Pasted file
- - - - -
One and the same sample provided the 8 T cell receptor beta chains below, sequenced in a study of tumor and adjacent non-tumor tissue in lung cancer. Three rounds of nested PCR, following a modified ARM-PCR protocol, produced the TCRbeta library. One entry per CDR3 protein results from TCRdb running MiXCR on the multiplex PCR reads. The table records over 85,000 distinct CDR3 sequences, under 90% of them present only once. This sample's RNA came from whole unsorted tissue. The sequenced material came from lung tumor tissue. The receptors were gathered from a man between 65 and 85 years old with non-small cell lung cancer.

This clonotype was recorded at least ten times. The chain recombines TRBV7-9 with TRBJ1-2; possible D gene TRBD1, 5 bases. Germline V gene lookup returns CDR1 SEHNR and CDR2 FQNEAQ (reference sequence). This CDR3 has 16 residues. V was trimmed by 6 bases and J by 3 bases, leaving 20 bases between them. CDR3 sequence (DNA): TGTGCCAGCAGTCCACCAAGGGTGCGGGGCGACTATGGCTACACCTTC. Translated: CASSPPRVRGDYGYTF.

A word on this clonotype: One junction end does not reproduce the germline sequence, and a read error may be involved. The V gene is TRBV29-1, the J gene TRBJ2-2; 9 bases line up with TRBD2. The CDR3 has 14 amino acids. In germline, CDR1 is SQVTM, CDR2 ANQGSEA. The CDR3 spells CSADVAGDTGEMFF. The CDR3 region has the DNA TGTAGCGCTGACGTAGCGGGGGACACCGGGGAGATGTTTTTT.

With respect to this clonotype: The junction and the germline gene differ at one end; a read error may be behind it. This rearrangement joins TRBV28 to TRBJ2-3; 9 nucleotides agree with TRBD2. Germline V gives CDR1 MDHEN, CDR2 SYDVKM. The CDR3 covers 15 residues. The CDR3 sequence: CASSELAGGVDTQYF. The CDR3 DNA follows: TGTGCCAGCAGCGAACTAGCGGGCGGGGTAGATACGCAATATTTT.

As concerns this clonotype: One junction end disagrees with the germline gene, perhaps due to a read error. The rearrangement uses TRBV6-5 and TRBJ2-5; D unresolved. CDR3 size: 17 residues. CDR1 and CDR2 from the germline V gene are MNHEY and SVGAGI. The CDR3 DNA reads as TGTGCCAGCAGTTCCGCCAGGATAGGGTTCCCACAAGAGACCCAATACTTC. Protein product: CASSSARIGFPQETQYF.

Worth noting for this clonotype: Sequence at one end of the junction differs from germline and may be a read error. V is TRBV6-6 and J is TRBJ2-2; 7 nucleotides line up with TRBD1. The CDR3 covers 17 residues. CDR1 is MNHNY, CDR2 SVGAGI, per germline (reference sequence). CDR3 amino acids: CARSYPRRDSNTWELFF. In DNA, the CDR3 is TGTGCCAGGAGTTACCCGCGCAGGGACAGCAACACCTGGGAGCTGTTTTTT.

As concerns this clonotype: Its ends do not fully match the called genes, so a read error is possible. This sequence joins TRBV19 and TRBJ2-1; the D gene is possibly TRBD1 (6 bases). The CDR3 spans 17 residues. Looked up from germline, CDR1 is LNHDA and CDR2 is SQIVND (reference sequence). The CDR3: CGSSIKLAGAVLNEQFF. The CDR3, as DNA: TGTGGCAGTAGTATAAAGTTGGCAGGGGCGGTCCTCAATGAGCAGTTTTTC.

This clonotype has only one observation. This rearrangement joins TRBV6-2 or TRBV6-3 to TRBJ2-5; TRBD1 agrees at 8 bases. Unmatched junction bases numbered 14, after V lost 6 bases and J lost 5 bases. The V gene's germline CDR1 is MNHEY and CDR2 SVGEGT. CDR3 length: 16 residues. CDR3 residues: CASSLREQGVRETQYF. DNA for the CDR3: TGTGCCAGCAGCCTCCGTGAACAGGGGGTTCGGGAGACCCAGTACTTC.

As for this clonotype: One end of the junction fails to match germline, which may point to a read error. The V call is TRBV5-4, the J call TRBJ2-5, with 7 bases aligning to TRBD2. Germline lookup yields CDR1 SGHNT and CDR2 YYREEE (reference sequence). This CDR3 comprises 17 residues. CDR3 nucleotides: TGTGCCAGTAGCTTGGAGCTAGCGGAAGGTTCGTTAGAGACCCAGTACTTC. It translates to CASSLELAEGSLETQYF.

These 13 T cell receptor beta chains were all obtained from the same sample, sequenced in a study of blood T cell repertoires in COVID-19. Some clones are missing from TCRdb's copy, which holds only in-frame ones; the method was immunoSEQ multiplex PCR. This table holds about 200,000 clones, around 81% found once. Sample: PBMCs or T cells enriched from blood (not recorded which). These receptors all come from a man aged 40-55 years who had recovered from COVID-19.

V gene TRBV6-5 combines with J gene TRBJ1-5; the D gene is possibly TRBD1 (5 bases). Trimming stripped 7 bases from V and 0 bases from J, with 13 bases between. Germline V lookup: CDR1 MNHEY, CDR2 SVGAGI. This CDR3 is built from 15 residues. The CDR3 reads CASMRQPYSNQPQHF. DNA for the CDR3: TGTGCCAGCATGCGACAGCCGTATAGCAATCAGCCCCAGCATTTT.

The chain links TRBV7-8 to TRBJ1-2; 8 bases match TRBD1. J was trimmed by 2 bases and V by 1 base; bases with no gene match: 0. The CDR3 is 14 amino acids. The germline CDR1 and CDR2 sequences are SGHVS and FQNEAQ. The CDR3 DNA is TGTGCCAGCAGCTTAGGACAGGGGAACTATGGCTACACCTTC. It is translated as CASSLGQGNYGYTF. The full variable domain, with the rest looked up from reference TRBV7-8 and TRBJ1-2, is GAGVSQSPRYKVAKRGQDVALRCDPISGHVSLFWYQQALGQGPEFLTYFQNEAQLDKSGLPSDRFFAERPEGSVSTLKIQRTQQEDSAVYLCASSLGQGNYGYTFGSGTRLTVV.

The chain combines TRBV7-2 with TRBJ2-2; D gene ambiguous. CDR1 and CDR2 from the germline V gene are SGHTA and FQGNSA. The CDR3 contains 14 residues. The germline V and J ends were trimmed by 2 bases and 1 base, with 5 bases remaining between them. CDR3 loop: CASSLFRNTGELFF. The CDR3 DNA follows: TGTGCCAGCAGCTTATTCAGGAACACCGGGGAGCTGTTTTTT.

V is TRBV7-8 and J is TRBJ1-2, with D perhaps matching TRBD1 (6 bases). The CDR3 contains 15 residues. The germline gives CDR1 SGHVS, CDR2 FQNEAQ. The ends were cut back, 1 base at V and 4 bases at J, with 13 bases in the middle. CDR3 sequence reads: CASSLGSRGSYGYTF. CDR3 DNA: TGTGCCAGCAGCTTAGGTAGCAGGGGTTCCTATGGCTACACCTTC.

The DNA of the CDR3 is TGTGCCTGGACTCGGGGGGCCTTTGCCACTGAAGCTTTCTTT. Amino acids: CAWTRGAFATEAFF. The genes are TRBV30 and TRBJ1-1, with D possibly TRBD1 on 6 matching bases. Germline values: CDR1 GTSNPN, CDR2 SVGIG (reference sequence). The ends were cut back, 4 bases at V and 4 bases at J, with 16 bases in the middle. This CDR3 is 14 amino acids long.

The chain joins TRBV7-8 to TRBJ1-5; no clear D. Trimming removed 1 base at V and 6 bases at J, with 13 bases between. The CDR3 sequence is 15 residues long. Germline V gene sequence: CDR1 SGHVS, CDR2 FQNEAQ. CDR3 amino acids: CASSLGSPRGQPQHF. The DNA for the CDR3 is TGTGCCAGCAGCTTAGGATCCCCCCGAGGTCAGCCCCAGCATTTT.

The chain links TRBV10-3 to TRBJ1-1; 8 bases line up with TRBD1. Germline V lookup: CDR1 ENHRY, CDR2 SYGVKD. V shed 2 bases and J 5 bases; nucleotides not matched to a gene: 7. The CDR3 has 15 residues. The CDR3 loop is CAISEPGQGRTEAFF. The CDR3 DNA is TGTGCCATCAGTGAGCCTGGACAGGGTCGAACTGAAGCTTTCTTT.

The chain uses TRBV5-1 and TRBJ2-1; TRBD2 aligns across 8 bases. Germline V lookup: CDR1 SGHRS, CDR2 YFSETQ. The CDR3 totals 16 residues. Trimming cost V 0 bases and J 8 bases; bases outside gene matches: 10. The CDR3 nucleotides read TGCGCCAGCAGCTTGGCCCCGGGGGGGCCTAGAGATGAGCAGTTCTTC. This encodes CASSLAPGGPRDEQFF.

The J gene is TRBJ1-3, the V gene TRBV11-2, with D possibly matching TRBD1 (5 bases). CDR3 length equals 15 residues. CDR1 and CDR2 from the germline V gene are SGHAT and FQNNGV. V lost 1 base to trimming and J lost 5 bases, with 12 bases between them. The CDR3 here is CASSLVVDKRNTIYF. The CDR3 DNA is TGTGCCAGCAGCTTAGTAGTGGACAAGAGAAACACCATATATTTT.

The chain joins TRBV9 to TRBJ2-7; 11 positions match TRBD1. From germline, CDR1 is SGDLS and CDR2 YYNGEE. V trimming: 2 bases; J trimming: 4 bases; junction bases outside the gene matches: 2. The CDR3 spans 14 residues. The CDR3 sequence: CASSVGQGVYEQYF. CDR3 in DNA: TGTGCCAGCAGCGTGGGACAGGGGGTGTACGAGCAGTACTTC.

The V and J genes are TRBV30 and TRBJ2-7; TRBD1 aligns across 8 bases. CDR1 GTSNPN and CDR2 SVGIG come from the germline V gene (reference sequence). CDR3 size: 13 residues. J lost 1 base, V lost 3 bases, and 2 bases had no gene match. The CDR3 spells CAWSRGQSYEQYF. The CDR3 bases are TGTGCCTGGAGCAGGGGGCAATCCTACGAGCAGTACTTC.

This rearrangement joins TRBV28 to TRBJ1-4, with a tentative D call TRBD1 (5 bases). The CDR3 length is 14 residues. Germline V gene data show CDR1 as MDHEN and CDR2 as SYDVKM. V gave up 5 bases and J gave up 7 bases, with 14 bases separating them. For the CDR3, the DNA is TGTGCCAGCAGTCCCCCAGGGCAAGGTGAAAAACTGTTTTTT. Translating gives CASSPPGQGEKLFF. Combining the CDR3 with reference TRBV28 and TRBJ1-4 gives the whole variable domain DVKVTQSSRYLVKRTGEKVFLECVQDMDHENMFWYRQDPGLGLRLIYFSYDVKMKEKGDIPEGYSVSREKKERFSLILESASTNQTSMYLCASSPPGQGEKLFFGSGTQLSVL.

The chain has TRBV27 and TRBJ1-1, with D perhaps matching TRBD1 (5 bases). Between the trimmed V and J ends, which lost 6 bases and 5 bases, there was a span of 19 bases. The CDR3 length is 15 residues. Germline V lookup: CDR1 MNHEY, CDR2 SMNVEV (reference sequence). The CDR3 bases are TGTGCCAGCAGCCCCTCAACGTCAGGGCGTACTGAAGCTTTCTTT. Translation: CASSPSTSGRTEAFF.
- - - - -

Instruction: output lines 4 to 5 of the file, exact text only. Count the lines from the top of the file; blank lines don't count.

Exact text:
With respect to this clonotype: The junction and the germline gene differ at one end; a read error may be behind it. This rearrangement joins TRBV28 to TRBJ2-3; 9 nucleotides agree with TRBD2. Germline V gives CDR1 MDHEN, CDR2 SYDVKM. The CDR3 covers 15 residues. The CDR3 sequence: CASSELAGGVDTQYF. The CDR3 DNA follows: TGTGCCAGCAGCGAACTAGCGGGCGGGGTAGATACGCAATATTTT.

As concerns this clonotype: One junction end disagrees with the germline gene, perhaps due to a read error. The rearrangement uses TRBV6-5 and TRBJ2-5; D unresolved. CDR3 size: 17 residues. CDR1 and CDR2 from the germline V gene are MNHEY and SVGAGI. The CDR3 DNA reads as TGTGCCAGCAGTTCCGCCAGGATAGGGTTCCCACAAGAGACCCAATACTTC. Protein product: CASSSARIGFPQETQYF.